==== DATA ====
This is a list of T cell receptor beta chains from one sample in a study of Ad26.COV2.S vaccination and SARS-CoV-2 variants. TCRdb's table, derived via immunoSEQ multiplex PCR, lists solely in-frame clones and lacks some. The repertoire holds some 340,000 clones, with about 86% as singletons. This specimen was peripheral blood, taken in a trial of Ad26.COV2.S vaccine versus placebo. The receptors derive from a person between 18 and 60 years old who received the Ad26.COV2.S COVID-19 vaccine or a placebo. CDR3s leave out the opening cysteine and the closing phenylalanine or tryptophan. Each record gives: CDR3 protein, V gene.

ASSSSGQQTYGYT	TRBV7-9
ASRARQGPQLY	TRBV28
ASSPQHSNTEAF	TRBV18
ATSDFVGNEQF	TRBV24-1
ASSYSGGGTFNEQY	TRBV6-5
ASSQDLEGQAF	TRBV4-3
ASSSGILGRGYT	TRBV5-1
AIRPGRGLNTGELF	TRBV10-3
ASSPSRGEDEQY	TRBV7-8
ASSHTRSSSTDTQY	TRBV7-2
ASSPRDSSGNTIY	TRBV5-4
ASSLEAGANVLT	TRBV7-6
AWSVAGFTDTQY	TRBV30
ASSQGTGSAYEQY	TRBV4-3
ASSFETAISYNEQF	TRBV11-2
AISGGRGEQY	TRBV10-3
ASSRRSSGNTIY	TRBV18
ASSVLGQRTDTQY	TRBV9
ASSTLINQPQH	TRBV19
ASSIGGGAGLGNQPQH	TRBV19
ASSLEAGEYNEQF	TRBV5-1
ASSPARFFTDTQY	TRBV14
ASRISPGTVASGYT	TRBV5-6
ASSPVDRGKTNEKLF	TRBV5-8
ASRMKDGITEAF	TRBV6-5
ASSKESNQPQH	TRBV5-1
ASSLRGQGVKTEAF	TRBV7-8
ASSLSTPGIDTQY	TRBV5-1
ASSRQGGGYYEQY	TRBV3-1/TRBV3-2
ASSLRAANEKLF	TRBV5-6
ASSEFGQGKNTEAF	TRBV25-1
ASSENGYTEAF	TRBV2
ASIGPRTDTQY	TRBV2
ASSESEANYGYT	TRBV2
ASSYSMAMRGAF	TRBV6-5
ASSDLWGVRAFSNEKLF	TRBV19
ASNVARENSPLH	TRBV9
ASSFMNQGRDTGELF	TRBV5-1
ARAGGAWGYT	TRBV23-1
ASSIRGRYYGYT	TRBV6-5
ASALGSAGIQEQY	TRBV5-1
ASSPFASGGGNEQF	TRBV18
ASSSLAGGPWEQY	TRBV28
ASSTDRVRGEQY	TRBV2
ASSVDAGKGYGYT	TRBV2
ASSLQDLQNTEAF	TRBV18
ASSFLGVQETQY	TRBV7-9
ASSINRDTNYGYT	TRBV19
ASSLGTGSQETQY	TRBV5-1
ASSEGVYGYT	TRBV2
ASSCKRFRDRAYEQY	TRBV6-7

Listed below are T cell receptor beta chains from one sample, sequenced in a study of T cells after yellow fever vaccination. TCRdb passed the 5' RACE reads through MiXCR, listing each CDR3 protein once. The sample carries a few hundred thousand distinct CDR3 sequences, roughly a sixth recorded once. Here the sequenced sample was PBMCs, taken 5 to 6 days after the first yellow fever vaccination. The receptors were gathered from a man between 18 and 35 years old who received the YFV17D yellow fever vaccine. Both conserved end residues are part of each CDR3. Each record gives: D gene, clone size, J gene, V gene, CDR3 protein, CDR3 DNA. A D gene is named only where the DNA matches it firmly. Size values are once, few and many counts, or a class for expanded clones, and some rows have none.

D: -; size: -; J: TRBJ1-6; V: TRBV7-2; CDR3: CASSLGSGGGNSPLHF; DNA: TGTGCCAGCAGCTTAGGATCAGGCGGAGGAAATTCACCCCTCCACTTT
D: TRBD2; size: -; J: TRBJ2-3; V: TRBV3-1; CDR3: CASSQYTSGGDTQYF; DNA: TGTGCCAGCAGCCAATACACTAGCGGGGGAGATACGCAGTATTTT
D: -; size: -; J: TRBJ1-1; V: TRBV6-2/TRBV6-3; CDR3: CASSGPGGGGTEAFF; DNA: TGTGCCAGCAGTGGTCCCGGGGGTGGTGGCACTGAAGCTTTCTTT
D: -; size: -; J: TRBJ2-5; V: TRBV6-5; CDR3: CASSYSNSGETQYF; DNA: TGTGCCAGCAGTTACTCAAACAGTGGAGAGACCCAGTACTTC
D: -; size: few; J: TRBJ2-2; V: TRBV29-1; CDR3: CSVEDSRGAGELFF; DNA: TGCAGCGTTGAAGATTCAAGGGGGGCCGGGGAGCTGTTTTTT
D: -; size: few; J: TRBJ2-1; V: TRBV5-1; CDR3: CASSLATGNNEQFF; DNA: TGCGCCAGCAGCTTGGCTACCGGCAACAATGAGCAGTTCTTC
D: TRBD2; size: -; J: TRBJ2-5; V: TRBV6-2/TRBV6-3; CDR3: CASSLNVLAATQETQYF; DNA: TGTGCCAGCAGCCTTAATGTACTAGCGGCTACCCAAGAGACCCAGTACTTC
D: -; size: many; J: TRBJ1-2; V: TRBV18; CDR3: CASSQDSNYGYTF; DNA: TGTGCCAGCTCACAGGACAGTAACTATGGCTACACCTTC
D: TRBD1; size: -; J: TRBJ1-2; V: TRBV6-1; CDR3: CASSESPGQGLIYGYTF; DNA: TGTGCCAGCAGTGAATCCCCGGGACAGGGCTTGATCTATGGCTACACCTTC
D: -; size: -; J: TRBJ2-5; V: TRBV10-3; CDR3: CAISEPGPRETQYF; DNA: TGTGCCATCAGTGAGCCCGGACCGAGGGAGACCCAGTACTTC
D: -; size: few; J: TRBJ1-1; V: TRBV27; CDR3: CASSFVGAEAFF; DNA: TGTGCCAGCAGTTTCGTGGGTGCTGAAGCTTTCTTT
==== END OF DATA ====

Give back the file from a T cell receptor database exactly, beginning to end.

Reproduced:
This is a list of T cell receptor beta chains from one sample in a study of Ad26.COV2.S vaccination and SARS-CoV-2 variants. TCRdb's table, derived via immunoSEQ multiplex PCR, lists solely in-frame clones and lacks some. The repertoire holds some 340,000 clones, with about 86% as singletons. This specimen was peripheral blood, taken in a trial of Ad26.COV2.S vaccine versus placebo. The receptors derive from a person between 18 and 60 years old who received the Ad26.COV2.S COVID-19 vaccine or a placebo. CDR3s leave out the opening cysteine and the closing phenylalanine or tryptophan. Each record gives: CDR3 protein, V gene.

ASSSSGQQTYGYT	TRBV7-9
ASRARQGPQLY	TRBV28
ASSPQHSNTEAF	TRBV18
ATSDFVGNEQF	TRBV24-1
ASSYSGGGTFNEQY	TRBV6-5
ASSQDLEGQAF	TRBV4-3
ASSSGILGRGYT	TRBV5-1
AIRPGRGLNTGELF	TRBV10-3
ASSPSRGEDEQY	TRBV7-8
ASSHTRSSSTDTQY	TRBV7-2
ASSPRDSSGNTIY	TRBV5-4
ASSLEAGANVLT	TRBV7-6
AWSVAGFTDTQY	TRBV30
ASSQGTGSAYEQY	TRBV4-3
ASSFETAISYNEQF	TRBV11-2
AISGGRGEQY	TRBV10-3
ASSRRSSGNTIY	TRBV18
ASSVLGQRTDTQY	TRBV9
ASSTLINQPQH	TRBV19
ASSIGGGAGLGNQPQH	TRBV19
ASSLEAGEYNEQF	TRBV5-1
ASSPARFFTDTQY	TRBV14
ASRISPGTVASGYT	TRBV5-6
ASSPVDRGKTNEKLF	TRBV5-8
ASRMKDGITEAF	TRBV6-5
ASSKESNQPQH	TRBV5-1
ASSLRGQGVKTEAF	TRBV7-8
ASSLSTPGIDTQY	TRBV5-1
ASSRQGGGYYEQY	TRBV3-1/TRBV3-2
ASSLRAANEKLF	TRBV5-6
ASSEFGQGKNTEAF	TRBV25-1
ASSENGYTEAF	TRBV2
ASIGPRTDTQY	TRBV2
ASSESEANYGYT	TRBV2
ASSYSMAMRGAF	TRBV6-5
ASSDLWGVRAFSNEKLF	TRBV19
ASNVARENSPLH	TRBV9
ASSFMNQGRDTGELF	TRBV5-1
ARAGGAWGYT	TRBV23-1
ASSIRGRYYGYT	TRBV6-5
ASALGSAGIQEQY	TRBV5-1
ASSPFASGGGNEQF	TRBV18
ASSSLAGGPWEQY	TRBV28
ASSTDRVRGEQY	TRBV2
ASSVDAGKGYGYT	TRBV2
ASSLQDLQNTEAF	TRBV18
ASSFLGVQETQY	TRBV7-9
ASSINRDTNYGYT	TRBV19
ASSLGTGSQETQY	TRBV5-1
ASSEGVYGYT	TRBV2
ASSCKRFRDRAYEQY	TRBV6-7

Listed below are T cell receptor beta chains from one sample, sequenced in a study of T cells after yellow fever vaccination. TCRdb passed the 5' RACE reads through MiXCR, listing each CDR3 protein once. The sample carries a few hundred thousand distinct CDR3 sequences, roughly a sixth recorded once. Here the sequenced sample was PBMCs, taken 5 to 6 days after the first yellow fever vaccination. The receptors were gathered from a man between 18 and 35 years old who received the YFV17D yellow fever vaccine. Both conserved end residues are part of each CDR3. Each record gives: D gene, clone size, J gene, V gene, CDR3 protein, CDR3 DNA. A D gene is named only where the DNA matches it firmly. Size values are once, few and many counts, or a class for expanded clones, and some rows have none.

D: -; size: -; J: TRBJ1-6; V: TRBV7-2; CDR3: CASSLGSGGGNSPLHF; DNA: TGTGCCAGCAGCTTAGGATCAGGCGGAGGAAATTCACCCCTCCACTTT
D: TRBD2; size: -; J: TRBJ2-3; V: TRBV3-1; CDR3: CASSQYTSGGDTQYF; DNA: TGTGCCAGCAGCCAATACACTAGCGGGGGAGATACGCAGTATTTT
D: -; size: -; J: TRBJ1-1; V: TRBV6-2/TRBV6-3; CDR3: CASSGPGGGGTEAFF; DNA: TGTGCCAGCAGTGGTCCCGGGGGTGGTGGCACTGAAGCTTTCTTT
D: -; size: -; J: TRBJ2-5; V: TRBV6-5; CDR3: CASSYSNSGETQYF; DNA: TGTGCCAGCAGTTACTCAAACAGTGGAGAGACCCAGTACTTC
D: -; size: few; J: TRBJ2-2; V: TRBV29-1; CDR3: CSVEDSRGAGELFF; DNA: TGCAGCGTTGAAGATTCAAGGGGGGCCGGGGAGCTGTTTTTT
D: -; size: few; J: TRBJ2-1; V: TRBV5-1; CDR3: CASSLATGNNEQFF; DNA: TGCGCCAGCAGCTTGGCTACCGGCAACAATGAGCAGTTCTTC
D: TRBD2; size: -; J: TRBJ2-5; V: TRBV6-2/TRBV6-3; CDR3: CASSLNVLAATQETQYF; DNA: TGTGCCAGCAGCCTTAATGTACTAGCGGCTACCCAAGAGACCCAGTACTTC
D: -; size: many; J: TRBJ1-2; V: TRBV18; CDR3: CASSQDSNYGYTF; DNA: TGTGCCAGCTCACAGGACAGTAACTATGGCTACACCTTC
D: TRBD1; size: -; J: TRBJ1-2; V: TRBV6-1; CDR3: CASSESPGQGLIYGYTF; DNA: TGTGCCAGCAGTGAATCCCCGGGACAGGGCTTGATCTATGGCTACACCTTC
D: -; size: -; J: TRBJ2-5; V: TRBV10-3; CDR3: CAISEPGPRETQYF; DNA: TGTGCCATCAGTGAGCCCGGACCGAGGGAGACCCAGTACTTC
D: -; size: few; J: TRBJ1-1; V: TRBV27; CDR3: CASSFVGAEAFF; DNA: TGTGCCAGCAGTTTCGTGGGTGCTGAAGCTTTCTTT